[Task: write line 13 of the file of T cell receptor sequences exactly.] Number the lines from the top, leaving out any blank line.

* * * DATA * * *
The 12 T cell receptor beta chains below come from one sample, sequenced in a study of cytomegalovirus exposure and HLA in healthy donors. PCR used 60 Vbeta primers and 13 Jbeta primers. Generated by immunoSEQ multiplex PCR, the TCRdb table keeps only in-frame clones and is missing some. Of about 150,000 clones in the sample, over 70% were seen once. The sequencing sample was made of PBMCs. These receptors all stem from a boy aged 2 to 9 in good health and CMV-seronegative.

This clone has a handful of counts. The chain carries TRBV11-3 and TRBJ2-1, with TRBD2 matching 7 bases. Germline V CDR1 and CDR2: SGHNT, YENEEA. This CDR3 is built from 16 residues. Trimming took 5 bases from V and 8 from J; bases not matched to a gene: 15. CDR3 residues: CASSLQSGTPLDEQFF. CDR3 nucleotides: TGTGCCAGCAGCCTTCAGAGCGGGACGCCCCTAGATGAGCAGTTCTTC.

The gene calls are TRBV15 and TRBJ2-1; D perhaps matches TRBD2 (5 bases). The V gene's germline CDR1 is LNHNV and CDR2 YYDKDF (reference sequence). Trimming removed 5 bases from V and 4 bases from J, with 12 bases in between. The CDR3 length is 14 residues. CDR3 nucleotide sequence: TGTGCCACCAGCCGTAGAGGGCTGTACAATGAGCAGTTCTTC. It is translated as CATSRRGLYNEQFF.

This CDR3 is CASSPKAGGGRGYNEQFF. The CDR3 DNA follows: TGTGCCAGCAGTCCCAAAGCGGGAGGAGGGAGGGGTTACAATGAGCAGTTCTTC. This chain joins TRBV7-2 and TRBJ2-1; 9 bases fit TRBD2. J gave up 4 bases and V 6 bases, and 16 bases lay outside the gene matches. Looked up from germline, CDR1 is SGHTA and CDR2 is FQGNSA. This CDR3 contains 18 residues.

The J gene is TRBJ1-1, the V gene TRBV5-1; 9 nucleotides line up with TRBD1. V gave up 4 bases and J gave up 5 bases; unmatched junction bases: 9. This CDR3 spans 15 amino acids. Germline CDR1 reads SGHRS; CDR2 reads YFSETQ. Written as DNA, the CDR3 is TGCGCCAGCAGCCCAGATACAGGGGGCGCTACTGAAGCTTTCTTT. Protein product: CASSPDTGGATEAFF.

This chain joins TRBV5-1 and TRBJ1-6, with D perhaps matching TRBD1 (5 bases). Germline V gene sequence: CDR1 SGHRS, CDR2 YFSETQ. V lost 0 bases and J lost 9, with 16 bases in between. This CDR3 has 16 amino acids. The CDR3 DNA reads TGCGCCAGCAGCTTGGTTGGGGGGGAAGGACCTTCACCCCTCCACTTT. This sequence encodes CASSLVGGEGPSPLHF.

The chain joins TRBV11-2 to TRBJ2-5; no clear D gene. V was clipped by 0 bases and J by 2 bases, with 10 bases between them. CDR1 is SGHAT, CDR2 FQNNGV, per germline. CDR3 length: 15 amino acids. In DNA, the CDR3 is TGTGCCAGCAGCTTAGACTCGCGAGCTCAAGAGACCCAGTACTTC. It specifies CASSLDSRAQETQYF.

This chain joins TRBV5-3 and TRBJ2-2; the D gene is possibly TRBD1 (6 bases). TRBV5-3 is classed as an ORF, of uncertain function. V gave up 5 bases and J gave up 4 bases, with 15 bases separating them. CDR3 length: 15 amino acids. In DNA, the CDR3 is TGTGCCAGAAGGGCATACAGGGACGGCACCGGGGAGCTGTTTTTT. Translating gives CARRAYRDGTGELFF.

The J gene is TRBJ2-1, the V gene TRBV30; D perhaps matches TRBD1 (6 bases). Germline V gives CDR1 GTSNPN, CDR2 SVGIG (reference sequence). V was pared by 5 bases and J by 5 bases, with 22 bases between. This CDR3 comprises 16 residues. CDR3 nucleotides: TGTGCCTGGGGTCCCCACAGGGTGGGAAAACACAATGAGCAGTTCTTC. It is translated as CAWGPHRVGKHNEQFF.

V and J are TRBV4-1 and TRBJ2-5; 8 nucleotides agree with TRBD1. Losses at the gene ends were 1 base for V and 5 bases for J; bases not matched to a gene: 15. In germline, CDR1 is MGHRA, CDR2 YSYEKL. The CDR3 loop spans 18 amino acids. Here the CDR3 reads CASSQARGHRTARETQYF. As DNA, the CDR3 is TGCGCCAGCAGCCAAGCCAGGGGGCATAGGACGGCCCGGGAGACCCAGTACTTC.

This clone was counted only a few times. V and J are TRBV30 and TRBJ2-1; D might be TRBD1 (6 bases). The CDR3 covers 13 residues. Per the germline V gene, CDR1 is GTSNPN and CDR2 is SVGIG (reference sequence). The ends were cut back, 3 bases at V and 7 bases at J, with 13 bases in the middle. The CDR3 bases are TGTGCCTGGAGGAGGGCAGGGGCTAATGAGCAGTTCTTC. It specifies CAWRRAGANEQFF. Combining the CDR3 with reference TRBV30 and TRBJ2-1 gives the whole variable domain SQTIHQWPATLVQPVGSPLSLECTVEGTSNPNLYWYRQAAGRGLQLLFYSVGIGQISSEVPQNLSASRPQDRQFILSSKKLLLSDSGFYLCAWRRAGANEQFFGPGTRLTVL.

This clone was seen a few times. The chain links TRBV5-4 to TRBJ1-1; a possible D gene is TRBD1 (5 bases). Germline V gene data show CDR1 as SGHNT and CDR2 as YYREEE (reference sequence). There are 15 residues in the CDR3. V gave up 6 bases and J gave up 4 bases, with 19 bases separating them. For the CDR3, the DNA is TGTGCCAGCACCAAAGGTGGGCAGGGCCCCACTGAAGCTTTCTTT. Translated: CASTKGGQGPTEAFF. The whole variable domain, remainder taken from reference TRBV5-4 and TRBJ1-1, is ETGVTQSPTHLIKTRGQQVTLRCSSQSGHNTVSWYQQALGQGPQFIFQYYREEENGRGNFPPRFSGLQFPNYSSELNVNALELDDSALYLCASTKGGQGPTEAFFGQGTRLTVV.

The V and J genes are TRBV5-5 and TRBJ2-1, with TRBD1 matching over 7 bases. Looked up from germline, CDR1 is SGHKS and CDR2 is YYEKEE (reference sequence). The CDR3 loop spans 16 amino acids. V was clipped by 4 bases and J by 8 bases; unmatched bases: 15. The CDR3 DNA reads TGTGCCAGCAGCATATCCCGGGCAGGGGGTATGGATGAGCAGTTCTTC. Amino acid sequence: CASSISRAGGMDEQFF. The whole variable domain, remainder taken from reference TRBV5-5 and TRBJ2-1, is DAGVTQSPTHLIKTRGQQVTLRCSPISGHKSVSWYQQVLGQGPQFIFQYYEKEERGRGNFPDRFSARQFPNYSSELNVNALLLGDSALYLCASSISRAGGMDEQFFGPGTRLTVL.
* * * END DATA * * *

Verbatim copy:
The V and J genes are TRBV5-5 and TRBJ2-1, with TRBD1 matching over 7 bases. Looked up from germline, CDR1 is SGHKS and CDR2 is YYEKEE (reference sequence). The CDR3 loop spans 16 amino acids. V was clipped by 4 bases and J by 8 bases; unmatched bases: 15. The CDR3 DNA reads TGTGCCAGCAGCATATCCCGGGCAGGGGGTATGGATGAGCAGTTCTTC. Amino acid sequence: CASSISRAGGMDEQFF. The whole variable domain, remainder taken from reference TRBV5-5 and TRBJ2-1, is DAGVTQSPTHLIKTRGQQVTLRCSPISGHKSVSWYQQVLGQGPQFIFQYYEKEERGRGNFPDRFSARQFPNYSSELNVNALLLGDSALYLCASSISRAGGMDEQFFGPGTRLTVL.